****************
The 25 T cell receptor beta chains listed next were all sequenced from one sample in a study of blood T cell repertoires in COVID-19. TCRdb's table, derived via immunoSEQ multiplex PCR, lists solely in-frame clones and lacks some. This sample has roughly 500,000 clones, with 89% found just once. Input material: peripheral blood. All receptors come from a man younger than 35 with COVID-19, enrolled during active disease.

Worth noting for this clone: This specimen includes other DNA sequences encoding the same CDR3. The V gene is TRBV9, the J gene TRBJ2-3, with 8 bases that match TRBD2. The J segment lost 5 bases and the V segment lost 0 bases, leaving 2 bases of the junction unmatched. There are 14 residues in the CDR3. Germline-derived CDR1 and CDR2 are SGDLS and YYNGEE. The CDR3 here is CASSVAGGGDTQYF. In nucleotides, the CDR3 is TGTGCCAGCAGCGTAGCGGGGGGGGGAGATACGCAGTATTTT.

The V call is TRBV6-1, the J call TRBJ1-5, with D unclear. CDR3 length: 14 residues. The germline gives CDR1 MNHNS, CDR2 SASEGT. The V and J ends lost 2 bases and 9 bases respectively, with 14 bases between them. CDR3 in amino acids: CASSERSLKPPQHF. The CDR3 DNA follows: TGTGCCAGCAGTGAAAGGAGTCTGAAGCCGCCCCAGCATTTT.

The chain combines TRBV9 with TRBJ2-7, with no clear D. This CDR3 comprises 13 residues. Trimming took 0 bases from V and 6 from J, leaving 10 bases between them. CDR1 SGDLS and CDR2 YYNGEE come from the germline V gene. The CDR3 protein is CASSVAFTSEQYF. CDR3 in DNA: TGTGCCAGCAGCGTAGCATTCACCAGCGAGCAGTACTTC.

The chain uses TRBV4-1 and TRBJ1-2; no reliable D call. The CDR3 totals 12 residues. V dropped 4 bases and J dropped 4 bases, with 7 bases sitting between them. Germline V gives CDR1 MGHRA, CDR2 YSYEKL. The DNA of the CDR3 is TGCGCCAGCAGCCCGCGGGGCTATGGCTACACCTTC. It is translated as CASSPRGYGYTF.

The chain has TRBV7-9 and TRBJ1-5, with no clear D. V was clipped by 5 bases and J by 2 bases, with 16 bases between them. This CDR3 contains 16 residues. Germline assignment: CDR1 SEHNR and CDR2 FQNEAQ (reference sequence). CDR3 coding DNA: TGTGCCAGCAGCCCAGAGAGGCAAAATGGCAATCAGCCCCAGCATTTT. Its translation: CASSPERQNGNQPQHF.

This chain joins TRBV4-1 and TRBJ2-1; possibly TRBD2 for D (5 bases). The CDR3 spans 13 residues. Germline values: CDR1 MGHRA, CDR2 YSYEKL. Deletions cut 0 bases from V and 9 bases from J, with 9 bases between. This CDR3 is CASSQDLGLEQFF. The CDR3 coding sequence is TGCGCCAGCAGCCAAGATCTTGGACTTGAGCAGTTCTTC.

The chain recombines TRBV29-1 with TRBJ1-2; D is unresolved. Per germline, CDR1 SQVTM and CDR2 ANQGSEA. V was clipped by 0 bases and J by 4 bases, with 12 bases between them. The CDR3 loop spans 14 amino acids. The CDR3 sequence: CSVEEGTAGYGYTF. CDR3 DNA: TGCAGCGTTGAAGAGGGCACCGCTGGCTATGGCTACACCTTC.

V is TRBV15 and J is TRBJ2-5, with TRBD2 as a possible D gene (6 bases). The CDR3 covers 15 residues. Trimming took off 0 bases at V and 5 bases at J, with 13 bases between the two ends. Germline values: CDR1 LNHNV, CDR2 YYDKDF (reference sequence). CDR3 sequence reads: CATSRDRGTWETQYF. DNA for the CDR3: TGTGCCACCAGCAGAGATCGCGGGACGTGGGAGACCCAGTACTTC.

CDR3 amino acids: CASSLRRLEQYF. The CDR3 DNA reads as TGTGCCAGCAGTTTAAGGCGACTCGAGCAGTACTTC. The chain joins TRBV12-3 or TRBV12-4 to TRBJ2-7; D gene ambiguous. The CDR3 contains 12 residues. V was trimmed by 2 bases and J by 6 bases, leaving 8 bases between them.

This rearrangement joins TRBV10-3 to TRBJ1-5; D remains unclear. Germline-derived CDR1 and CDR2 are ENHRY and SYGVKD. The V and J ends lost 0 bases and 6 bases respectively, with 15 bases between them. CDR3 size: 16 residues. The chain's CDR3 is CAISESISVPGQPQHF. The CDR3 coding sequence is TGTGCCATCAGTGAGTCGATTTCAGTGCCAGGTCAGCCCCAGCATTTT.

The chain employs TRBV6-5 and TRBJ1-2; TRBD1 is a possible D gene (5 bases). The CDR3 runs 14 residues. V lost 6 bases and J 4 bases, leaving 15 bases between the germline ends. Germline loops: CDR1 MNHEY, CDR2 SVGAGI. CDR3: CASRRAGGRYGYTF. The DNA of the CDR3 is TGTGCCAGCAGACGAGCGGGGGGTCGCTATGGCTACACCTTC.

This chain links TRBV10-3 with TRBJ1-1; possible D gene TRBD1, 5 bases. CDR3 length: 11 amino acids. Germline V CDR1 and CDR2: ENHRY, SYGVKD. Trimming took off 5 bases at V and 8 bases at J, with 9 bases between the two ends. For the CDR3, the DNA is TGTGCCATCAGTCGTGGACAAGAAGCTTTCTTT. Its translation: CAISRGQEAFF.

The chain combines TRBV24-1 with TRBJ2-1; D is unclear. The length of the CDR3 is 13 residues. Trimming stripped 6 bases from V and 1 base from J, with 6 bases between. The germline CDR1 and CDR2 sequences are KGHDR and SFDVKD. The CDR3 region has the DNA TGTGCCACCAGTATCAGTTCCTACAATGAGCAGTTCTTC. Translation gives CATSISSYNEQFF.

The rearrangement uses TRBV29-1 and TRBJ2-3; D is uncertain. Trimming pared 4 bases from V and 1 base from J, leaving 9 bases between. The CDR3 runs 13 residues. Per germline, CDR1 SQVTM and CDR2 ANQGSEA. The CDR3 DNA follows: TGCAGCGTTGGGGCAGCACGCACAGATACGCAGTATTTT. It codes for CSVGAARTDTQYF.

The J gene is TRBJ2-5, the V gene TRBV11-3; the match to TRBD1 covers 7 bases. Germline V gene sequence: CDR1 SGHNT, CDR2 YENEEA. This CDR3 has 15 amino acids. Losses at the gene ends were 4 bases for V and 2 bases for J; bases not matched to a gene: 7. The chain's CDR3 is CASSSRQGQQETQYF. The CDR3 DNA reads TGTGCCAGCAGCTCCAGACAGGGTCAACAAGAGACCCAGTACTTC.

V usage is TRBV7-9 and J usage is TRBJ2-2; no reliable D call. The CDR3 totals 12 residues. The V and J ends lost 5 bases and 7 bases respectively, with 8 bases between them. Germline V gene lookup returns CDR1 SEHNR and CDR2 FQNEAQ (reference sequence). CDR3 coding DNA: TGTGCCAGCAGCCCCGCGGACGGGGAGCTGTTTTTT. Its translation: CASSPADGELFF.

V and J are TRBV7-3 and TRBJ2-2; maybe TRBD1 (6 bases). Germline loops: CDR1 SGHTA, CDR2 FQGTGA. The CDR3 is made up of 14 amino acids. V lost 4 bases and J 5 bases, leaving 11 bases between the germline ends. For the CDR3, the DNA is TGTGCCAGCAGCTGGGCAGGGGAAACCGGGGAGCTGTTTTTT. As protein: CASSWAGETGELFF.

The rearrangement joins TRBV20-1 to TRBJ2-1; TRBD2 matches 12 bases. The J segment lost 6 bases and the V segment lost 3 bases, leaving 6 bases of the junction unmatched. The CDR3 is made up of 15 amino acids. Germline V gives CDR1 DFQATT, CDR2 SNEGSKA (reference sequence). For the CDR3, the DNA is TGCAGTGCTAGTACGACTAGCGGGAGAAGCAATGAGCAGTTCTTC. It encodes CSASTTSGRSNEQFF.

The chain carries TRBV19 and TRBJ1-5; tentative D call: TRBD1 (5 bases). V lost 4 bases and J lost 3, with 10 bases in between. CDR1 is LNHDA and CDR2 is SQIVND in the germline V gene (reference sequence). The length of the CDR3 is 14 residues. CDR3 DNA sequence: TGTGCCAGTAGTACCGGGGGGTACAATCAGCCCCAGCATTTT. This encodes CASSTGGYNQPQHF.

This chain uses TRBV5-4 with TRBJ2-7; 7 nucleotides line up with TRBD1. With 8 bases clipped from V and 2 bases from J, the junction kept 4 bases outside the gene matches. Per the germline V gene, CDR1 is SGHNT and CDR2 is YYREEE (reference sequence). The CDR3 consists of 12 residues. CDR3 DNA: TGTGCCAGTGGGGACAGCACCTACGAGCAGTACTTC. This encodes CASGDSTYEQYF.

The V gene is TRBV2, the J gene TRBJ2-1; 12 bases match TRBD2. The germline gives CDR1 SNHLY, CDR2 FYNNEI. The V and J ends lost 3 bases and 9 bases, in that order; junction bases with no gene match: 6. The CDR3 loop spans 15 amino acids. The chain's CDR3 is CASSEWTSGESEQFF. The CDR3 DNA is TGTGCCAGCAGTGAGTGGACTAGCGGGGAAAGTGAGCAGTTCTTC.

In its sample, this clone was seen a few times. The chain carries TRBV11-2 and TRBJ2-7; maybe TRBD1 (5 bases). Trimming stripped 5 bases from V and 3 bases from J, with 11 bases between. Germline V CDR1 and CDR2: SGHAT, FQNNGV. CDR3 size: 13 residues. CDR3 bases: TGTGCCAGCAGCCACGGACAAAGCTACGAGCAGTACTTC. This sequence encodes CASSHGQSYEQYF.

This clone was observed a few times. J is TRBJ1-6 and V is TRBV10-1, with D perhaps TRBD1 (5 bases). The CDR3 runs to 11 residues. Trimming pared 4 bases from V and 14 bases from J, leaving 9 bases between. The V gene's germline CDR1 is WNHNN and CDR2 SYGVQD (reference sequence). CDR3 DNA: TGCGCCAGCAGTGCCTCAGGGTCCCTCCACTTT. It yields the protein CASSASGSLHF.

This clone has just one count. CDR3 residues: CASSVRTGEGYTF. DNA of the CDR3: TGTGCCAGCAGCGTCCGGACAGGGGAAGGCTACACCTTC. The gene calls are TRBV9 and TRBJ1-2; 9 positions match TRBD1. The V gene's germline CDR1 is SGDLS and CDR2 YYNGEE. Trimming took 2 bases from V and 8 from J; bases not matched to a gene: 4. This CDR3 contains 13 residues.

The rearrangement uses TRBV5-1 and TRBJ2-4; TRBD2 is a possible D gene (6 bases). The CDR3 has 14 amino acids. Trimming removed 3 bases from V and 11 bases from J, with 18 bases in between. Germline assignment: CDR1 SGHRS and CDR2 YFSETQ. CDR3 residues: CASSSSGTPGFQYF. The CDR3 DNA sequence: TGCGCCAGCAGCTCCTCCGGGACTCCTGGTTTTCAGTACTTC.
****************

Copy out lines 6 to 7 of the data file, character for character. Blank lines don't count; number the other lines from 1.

The chain has TRBV7-9 and TRBJ1-5, with no clear D. V was clipped by 5 bases and J by 2 bases, with 16 bases between them. This CDR3 contains 16 residues. Germline assignment: CDR1 SEHNR and CDR2 FQNEAQ (reference sequence). CDR3 coding DNA: TGTGCCAGCAGCCCAGAGAGGCAAAATGGCAATCAGCCCCAGCATTTT. Its translation: CASSPERQNGNQPQHF.

This chain joins TRBV4-1 and TRBJ2-1; possibly TRBD2 for D (5 bases). The CDR3 spans 13 residues. Germline values: CDR1 MGHRA, CDR2 YSYEKL. Deletions cut 0 bases from V and 9 bases from J, with 9 bases between. This CDR3 is CASSQDLGLEQFF. The CDR3 coding sequence is TGCGCCAGCAGCCAAGATCTTGGACTTGAGCAGTTCTTC.